In addition, to manage the growth of our operations, we will be required to improve our operational and financial systems, procedures and controls, and our manufacturing capacity and operations, while expanding, training and managing our growing employee base. Furthermore, our management will be required to maintain and expand our relationships with our customers, suppliers and other third parties. We cannot assure you that our current and planned operations, personnel, systems, internal procedures and controls will be adequate to support our future growth. If we are unable to manage our growth effectively, we may not be able to take advantage of market opportunities, execute our business strategies or respond to competitive pressures.

If we grant share options, restricted shares or other equity incentives in the future, our operating results could be materially adversely affected.

We are authorized to issue share options, restricted shares or other equity incentives for up to 10,000,000 ordinary shares in the future to our management and other personnel under our 2009 share incentive plan. We account for share-based compensation by recognizing, as an expense, the fair value of share options and other equity incentives based on the fair value of equity-classified awards on the date of the grant, with the compensation expense recognized generally over the period in which the recipient is required to provide service in exchange for the equity award. If we grant options, restricted shares and other equity incentives to our employees in the future, we could incur significant compensation expenses which could materially reduce our net income, and your investment in our ADSs could be significantly diluted.

We may be unable to establish and maintain an effective system of internal control over financial reporting, and, as a result, we may be unable to accurately report our financial results or prevent fraud.

Upon completion of this offering, we will become a public company in the United States that is, or will be subject to, the Sarbanes-Oxley Act. Section 404 of the Sarbanes-Oxley Act, or Section 404, and we expect that we will be required to include a report from management on

17



our internal control over financial reporting in our annual report on Form 20-F beginning with our annual report for the fiscal year ending June 30, 2011. In addition, our independent registered public accounting firm must independently report on the effectiveness of our internal control over financial reporting. Our management or our independent registered public accounting firm may conclude that our internal controls are not effective. Any of these possible outcomes could result in an adverse reaction in the financial marketplace due to a loss of investor confidence in the reliability of our reporting processes, which could materially and adversely affect the trading price of our ADSs.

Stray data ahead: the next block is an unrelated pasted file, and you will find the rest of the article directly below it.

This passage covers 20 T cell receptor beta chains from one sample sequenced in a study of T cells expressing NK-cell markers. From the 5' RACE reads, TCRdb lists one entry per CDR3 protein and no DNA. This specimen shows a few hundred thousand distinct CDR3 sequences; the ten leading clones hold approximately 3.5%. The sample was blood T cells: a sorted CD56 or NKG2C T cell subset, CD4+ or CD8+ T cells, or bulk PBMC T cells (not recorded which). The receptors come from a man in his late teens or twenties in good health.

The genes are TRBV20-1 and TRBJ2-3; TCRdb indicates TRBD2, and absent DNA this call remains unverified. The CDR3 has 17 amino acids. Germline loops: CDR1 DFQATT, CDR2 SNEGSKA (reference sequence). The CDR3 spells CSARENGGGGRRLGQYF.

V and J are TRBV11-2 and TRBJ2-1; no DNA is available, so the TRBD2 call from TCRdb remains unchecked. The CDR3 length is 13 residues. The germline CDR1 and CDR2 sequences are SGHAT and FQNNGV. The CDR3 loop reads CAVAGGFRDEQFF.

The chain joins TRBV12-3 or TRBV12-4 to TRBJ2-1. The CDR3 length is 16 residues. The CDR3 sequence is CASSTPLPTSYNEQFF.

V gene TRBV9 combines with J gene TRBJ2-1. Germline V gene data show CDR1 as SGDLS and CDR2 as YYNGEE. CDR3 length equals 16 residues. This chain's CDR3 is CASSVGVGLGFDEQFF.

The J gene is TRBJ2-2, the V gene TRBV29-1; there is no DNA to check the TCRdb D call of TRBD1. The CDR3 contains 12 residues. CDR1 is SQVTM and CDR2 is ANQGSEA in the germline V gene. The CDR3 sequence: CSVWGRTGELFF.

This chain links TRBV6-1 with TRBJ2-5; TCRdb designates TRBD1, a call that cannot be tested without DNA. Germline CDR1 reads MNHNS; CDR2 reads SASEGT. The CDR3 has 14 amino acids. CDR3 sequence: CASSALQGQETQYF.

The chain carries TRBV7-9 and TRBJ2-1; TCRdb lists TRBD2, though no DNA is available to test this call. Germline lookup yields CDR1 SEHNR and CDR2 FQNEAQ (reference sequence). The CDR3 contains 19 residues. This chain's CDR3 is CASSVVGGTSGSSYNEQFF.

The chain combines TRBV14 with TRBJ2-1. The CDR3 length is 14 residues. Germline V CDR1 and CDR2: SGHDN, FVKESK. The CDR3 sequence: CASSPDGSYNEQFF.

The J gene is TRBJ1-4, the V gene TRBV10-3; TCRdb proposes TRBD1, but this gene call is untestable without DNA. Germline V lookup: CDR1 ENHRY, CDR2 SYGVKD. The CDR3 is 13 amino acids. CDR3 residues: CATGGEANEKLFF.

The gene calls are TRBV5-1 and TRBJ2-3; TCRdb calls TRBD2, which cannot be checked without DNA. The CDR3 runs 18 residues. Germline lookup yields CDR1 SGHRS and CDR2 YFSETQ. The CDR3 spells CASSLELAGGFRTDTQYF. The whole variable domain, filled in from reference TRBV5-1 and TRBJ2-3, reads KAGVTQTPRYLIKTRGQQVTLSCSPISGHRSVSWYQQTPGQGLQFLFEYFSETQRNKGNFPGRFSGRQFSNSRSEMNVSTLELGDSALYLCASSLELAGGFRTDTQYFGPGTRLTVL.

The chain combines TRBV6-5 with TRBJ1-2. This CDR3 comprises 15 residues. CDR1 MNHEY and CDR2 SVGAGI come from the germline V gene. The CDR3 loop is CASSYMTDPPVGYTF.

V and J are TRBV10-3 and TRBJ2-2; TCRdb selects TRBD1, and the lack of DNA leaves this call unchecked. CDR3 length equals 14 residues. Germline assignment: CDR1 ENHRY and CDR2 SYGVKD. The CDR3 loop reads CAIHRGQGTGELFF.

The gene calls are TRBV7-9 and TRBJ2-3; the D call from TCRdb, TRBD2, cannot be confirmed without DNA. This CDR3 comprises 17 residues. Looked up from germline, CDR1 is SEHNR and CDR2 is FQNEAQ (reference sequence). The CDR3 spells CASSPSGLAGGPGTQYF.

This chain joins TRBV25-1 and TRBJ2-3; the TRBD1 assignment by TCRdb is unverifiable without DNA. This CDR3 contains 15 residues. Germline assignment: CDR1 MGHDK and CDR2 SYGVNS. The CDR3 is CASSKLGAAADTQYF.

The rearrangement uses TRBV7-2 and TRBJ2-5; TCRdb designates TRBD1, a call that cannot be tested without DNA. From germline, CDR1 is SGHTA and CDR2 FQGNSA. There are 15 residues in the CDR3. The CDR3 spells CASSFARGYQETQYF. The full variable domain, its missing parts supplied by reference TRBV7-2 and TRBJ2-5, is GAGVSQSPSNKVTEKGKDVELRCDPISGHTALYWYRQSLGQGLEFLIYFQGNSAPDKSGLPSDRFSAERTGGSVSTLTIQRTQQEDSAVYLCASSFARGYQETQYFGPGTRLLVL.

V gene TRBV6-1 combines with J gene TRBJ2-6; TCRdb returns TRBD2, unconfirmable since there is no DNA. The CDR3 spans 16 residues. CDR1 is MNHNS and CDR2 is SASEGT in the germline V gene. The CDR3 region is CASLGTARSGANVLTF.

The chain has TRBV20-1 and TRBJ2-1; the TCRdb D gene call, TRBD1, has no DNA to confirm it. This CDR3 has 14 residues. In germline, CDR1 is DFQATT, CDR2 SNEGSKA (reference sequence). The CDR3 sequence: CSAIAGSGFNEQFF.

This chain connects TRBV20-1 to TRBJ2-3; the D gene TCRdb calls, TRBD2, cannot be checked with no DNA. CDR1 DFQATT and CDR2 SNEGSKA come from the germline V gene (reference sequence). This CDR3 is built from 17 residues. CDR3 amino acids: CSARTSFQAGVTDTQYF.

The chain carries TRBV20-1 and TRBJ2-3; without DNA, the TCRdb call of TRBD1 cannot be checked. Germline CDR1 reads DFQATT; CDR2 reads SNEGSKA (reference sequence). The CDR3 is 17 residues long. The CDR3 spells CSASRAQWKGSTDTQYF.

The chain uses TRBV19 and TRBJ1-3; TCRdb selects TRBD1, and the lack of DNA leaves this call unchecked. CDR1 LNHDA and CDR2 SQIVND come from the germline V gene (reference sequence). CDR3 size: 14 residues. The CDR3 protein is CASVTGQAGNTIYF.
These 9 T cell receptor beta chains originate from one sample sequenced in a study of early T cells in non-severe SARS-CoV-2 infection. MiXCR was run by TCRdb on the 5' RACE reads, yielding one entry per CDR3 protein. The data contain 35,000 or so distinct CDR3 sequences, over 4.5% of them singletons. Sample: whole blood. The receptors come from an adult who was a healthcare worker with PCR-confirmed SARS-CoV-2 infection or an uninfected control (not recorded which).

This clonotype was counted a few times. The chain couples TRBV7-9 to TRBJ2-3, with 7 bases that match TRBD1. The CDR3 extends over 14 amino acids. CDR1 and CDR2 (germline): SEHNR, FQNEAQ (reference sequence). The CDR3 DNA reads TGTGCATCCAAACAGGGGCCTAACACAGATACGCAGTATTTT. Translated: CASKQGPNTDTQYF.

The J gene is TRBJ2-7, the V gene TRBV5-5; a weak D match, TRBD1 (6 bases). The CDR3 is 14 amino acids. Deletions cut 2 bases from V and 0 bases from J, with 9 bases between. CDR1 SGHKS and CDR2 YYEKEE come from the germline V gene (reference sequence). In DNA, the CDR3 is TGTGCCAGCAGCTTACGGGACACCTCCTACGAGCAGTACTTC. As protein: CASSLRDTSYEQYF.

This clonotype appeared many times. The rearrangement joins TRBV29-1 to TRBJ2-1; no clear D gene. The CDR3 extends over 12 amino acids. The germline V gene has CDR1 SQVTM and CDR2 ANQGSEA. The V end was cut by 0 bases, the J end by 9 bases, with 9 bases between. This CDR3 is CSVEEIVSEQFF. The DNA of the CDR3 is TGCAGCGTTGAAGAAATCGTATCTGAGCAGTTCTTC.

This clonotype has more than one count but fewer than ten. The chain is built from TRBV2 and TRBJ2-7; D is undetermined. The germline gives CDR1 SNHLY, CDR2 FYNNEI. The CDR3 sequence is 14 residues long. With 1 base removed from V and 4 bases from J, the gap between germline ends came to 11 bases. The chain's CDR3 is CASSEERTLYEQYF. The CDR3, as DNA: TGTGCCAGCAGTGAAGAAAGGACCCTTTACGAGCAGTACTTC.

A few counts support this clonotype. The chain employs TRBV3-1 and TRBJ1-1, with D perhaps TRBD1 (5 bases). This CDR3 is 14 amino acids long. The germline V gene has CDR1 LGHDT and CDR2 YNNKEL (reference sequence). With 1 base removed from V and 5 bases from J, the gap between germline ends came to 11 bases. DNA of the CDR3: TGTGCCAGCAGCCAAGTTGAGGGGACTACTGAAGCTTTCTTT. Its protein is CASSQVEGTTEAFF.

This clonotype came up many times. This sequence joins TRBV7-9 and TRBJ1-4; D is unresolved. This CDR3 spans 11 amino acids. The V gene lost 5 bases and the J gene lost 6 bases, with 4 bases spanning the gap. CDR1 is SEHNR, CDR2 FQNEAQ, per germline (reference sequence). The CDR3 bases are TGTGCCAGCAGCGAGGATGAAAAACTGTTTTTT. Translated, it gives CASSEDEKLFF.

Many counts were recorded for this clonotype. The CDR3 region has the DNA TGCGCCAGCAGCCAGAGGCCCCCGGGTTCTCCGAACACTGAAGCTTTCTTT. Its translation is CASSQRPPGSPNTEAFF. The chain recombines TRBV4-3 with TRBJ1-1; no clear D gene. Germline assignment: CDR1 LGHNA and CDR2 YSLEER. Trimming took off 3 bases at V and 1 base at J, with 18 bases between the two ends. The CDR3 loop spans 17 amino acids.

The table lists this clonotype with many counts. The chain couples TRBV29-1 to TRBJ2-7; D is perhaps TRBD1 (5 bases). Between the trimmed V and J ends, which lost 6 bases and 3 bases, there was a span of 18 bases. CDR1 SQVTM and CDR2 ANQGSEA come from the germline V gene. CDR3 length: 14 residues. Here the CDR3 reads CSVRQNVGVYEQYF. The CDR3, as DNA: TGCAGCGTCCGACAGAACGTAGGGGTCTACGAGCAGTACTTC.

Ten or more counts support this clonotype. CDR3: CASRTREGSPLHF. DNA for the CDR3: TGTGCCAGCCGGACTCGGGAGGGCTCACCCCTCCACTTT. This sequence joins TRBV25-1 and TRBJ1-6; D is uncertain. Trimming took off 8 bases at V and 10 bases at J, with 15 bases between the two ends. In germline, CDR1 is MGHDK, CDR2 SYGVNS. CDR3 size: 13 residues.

Prior to this offering, we have been a private company with limited accounting personnel and other resources with which to address our internal controls and procedures. In connection with the audits of our consolidated financial statements for the period from July 1, 2006 through June 30, 2009, a number of control deficiencies in our internal control procedures were identified which could adversely affect our ability to initiate, authorize, record, process and report financial data reliably in accordance with generally accepted accounting principles such that there is more than a remote likelihood that a misstatement of our consolidated financial statements that is more than inconsequential will not be prevented or detected. Specifically, those control deficiencies identified include, among others: (i) a lack of a formalized U.S. GAAP closing and reporting process; (ii) insufficient number of accounting personnel with U.S. public company reporting and U.S. GAAP reporting experience; (iii) a lack of formalized written policy on credit control and monitoring system and retention of related documentation; (iv) inadequate controls over filing, generating and amending documents in respect of sales, purchase and capital transactions; (v) inadequate control processes in the application of the Enterprise Resources Planning System; and (vi) inconsistent implementation of approval procedures established in our policies and guidelines. In the past, we also had certain other control deficiencies, which have since been remedied other than the remaining deficiencies discussed above.

In order to remedy the remaining deficiencies, we are undertaking several measures to further improve our internal control over financial reporting. We appointed a new chief financial officer in July 2009, who has experience with and knowledge of U.S. GAAP. In October, 2009, we engaged Ernst & Young, an independent internal control consulting firm, to review our internal control processes, policies and procedures in order to assist us in identifying deficiencies in our internal controls over financial reporting. We plan to provide further training to our financial and accounting staff to enhance their knowledge of U.S. GAAP. We are also in the process of preparing detailed financial closing procedures and an internal accounting policies manual for our accounting staff. We are also preparing an internal policy manual on credit control and monitoring system and retention of related documentation. However, the implementation of these measures may not fully address the control deficiencies in our internal control over financial reporting, and we cannot yet conclude that they have been fully remedied.